1. This makes me realize I may need to pay closer attention to how and when I am reacting to things so I can learn to recognize her emergence. I can say with out a doubt upon thinking about this that when I freeze in certain stressful situations this could definitely be younger me. This happens a lot. Thank you for sharing your experience with this. I appreciate it very much.

      Liked by 1 person

  3. I am JUST exploring the same type of thing. What parts of my self have not had a voice, or do have a voice but don’t know what to say. Do I have ages to parts of my self that have memories or experiences that want to be spoken of. It is a little scary for me to think about and talk about. But we have all of the memories of each age within us and the feelings in our mind and our bodies from those time periods. So what would my 8 year old self want to say now. What does she need to feel healed that she did not get at that age. I wonder. I’ve been wondering.

    So thank you so much for posting this. It really helps me a lot.

    Liked by 2 people

    1. I’m thankful this has helped you! This is uncomfortable for me to think about and talk about too. But I am wondering, like you described, what voices and memories need to be spoken and heard? I’ve read in so many places that when we can do this (engage with our inner child) and accept it (her, and her voice), healing will take place. I don’t necessarily think this is the be all end all to all trauma recovery, but I can certainly buy into it being a necessary part of the entire process of healing. I look forward to hearing more about what you discover over time, if you are willing to share. Thank you for sharing your thoughts!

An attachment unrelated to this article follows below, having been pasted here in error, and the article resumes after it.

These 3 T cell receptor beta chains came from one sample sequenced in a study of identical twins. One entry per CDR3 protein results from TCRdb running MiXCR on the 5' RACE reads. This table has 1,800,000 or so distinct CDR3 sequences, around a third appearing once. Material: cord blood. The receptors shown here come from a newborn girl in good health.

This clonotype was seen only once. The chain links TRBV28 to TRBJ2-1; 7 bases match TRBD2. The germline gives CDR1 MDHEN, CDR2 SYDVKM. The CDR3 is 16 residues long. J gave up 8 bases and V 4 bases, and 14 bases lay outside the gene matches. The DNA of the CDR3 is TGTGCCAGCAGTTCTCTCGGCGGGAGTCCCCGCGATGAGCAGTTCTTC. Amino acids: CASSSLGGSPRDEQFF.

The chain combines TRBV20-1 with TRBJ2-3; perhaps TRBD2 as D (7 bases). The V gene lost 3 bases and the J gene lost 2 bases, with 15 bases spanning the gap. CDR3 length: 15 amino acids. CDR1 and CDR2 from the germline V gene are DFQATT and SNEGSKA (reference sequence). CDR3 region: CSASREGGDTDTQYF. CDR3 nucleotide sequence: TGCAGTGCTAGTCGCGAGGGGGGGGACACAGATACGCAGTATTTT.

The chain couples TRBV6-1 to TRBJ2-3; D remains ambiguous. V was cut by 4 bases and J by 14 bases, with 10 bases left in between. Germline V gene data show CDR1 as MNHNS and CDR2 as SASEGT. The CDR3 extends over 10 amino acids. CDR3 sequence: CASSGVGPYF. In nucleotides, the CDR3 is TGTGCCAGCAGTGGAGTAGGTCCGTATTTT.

1. In my last therapy session we talked about a moment when I was being abused at that age. A certain age. She asked me how I felt. She asked me what that part of my child self needed. Well i needed to be rescued. So we created a scenario where I was rescued and I could feel what it felt like to be rescued, saved, loved, protected. It was a pretty neat …thing…can’t think of the right word…scenario…no…ugh. Can’t think of the right word but whatever she created and did was healing

        Liked by 1 person

      2. This is not something I have done yet but it sounds so interesting to me that doing something like that could in fact provide a healing experience. I’m happy it was something that was helpful to you!

        Liked by 1 person

  4. I so admire the hard work you are doing. I hope you can intersperse it with comforting activities. In “The Courage to Heal” she had a teddy bear picnic… : ) I always loved the thought of that, something for the child in us…

    Liked by 2 people

    1. Thank you for your kind words. It has been very hard work and I do get overwhelmed sometimes and want to quit. I try to set it aside and engage in things that soothe me from time to time. That does help. I have not read The Courage To Heal but I wonder if we could accomplish this same idea by engaging in play with the children in our lives?

      Liked by 1 person